section2_ak

section2_ak - MIT Department of Biology 7.014 Introductory...

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MIT Department of Biology 7.014 Introductory Biology, Spring 2005 Recitation Section 2 Answer Key February 7-8, 2005 Biochemistry—Molecules and Shapes Shape Game Each group has three buckets. Bucket I containes pieces of type I, bucket II—of type II, and bucket III—of type III. The goal of this game is to see how many different kinds of structures you can build from the pieces in your buckets. Each structure has to contain a piece of each type . Please remember that as you put the structures together, the color spots have to match up in the following way: Blue Red Black Silver Blue Red Black Silver 1. How many structures were you able to put together? There were 3 complete structures and a piece of type III that did not go with any of them. Three other structures can be put together, but they do not stay together as well. 2. Are all your structures identical? If not, what are the differences? Two of the structures have identical final complex shape, while the third does not. In each complex pieces of types I and II are different than in any other complex. 3. The pieces in your buckets represent three different molecules, that together work as a complex in a cell. a). What dictates whether the pieces of type I, II, and III can form a complex? The complex is put together via three-dimensional shape fitting and interactions of the chemical groups on the surface of the molecules. Interactions of the chemical groups are encoded in the colors: Blue and red—charged groups. Blue-red interactions represent ionic bonds. Black—polar groups. Black-black, black-blue, and black-red interactions represent hydrogen bonds. Silver—hydrophobic groups. Silver-silver interactions represent hydrophobic effect. The only thing you knew about each piece was its shape and coloring scheme (chemical properties). You put together complexes because they fit . In a similar sense, within a cell, two molecules interact because they can . And if they can, they do. We will return to discussing this point and its implications for the rest of this course at the end of the section.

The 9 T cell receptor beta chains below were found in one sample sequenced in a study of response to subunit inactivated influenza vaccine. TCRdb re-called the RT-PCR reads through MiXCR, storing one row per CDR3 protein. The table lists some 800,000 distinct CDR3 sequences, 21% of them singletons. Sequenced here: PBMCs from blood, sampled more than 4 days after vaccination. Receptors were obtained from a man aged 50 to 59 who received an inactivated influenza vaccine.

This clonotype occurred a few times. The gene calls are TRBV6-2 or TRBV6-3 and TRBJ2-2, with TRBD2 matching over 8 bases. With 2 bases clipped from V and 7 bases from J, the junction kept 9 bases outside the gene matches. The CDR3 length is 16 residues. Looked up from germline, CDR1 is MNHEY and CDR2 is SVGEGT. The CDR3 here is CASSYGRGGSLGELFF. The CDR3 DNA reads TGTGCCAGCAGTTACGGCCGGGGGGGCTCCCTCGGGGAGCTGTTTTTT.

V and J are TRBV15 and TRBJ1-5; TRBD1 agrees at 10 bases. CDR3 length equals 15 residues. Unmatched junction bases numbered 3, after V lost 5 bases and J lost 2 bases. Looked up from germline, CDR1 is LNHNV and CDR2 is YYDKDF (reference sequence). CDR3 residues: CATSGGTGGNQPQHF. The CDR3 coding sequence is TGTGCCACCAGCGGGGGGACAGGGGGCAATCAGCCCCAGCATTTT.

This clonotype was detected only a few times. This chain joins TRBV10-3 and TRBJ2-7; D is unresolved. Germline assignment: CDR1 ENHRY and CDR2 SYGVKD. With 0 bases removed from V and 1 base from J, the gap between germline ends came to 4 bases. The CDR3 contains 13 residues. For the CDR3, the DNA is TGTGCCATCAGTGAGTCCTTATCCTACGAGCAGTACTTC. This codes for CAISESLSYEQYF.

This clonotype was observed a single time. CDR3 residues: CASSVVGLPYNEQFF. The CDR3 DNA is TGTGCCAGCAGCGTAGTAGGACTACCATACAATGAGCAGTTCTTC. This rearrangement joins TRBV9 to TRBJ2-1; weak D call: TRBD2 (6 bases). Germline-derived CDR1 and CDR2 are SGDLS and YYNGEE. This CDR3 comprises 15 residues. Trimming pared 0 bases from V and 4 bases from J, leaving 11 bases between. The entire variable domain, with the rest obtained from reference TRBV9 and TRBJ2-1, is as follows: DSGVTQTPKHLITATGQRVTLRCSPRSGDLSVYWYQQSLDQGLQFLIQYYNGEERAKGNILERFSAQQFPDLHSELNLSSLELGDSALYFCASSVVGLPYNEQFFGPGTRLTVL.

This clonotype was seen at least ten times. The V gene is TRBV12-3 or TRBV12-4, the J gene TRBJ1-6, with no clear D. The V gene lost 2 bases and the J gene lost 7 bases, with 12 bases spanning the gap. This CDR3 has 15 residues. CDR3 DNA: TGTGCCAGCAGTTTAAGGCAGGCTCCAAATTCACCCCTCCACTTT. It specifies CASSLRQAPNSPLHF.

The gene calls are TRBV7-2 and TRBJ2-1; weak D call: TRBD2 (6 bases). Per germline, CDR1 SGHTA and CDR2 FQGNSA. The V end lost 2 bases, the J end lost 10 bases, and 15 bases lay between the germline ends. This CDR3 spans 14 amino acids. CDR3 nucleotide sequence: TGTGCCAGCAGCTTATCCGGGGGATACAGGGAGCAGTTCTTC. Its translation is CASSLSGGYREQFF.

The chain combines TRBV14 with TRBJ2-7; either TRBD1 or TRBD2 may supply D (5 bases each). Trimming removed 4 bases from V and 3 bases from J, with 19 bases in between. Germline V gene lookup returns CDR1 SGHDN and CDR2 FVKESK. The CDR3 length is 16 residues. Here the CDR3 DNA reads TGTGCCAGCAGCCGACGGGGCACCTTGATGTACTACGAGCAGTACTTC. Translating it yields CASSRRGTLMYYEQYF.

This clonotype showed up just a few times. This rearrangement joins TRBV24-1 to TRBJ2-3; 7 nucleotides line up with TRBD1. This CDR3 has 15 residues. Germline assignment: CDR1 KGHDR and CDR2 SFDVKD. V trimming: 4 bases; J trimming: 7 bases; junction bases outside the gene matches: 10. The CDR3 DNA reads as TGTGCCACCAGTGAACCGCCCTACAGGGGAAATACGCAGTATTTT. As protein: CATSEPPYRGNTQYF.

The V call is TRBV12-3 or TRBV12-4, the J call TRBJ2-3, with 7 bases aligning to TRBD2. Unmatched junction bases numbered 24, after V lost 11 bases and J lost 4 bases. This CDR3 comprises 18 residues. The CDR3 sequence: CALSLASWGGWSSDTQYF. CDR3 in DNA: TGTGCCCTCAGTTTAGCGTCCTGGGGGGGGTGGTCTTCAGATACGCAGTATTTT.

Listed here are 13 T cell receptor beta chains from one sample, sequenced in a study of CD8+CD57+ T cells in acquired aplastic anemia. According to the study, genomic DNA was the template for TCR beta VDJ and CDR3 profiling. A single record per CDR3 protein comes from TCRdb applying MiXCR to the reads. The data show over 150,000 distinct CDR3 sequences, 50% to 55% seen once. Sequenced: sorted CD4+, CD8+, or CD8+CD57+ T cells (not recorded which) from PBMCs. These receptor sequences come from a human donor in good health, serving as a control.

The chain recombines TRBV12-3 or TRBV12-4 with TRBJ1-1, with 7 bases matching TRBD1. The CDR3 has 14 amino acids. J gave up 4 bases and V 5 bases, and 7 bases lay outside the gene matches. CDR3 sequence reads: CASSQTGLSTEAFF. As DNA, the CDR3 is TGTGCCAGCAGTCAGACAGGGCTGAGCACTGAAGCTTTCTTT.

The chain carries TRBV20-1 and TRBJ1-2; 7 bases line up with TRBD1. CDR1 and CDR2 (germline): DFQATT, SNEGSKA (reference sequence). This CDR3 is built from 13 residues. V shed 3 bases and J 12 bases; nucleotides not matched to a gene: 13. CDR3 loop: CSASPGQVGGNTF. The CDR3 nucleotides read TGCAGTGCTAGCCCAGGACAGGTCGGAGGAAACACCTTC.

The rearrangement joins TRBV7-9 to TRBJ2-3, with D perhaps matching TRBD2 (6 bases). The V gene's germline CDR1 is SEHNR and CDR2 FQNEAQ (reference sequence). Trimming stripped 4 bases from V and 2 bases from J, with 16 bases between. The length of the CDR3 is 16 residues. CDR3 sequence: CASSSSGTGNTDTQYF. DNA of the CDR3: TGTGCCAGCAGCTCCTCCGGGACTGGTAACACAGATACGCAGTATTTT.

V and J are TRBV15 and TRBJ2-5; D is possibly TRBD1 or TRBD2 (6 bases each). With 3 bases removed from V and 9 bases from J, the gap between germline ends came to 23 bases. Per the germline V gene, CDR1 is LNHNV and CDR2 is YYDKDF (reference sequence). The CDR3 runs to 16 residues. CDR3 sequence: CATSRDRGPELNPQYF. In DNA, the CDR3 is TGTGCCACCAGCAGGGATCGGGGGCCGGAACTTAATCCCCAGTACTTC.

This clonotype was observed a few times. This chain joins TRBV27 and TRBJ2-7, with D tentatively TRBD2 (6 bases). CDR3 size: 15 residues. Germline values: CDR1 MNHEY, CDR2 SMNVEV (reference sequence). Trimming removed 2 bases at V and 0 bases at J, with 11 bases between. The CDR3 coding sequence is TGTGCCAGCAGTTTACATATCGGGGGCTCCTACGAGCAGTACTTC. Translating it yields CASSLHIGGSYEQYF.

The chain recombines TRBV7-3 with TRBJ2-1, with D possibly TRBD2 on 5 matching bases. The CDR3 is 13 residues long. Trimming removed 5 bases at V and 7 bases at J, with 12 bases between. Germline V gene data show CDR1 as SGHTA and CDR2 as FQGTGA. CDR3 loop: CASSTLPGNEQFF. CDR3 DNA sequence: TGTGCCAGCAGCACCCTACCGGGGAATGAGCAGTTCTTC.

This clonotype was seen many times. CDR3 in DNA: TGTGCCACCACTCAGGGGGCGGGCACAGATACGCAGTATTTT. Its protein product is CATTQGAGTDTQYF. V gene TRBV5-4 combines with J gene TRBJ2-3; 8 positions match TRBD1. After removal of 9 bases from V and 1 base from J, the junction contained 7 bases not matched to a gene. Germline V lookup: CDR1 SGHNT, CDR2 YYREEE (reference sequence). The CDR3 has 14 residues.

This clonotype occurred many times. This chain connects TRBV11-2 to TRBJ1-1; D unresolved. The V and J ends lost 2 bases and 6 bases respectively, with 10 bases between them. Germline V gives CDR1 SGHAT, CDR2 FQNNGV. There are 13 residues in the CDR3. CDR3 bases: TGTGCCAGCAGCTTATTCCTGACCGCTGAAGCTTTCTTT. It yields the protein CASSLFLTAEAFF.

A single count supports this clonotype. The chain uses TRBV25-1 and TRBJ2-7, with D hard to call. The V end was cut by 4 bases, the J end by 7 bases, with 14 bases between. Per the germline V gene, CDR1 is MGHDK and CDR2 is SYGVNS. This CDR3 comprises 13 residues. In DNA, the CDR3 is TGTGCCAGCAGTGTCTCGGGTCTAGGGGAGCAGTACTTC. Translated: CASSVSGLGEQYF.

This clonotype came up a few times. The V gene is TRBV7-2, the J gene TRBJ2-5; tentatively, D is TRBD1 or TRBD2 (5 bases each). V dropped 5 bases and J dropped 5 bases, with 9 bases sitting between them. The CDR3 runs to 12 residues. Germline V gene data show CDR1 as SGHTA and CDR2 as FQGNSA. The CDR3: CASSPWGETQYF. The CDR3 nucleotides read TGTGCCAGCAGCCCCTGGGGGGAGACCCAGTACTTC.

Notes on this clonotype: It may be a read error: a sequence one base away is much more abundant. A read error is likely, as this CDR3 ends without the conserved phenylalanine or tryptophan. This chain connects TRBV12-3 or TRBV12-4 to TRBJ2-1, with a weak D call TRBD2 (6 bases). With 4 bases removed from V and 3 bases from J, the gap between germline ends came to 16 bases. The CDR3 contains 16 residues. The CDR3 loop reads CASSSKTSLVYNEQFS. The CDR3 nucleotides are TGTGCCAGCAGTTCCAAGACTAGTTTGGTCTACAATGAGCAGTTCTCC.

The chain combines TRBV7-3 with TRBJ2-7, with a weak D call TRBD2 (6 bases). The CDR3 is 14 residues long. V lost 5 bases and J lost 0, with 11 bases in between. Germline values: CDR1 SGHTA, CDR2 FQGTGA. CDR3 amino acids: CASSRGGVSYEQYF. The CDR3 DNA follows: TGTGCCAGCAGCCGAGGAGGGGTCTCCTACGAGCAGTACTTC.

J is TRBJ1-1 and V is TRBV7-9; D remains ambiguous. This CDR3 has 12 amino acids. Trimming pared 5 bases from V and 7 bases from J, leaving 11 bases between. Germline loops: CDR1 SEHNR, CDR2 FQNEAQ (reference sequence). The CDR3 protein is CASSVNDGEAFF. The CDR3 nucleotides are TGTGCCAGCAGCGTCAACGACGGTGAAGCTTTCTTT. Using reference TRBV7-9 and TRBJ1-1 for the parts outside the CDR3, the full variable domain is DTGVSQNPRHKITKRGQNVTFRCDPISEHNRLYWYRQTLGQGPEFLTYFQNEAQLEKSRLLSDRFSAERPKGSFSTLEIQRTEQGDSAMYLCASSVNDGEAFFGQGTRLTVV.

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b). Can all pieces of type I work with all pieces of type II? If not, what are the restrictions
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section2_ak - MIT Department of Biology 7.014 Introductory...

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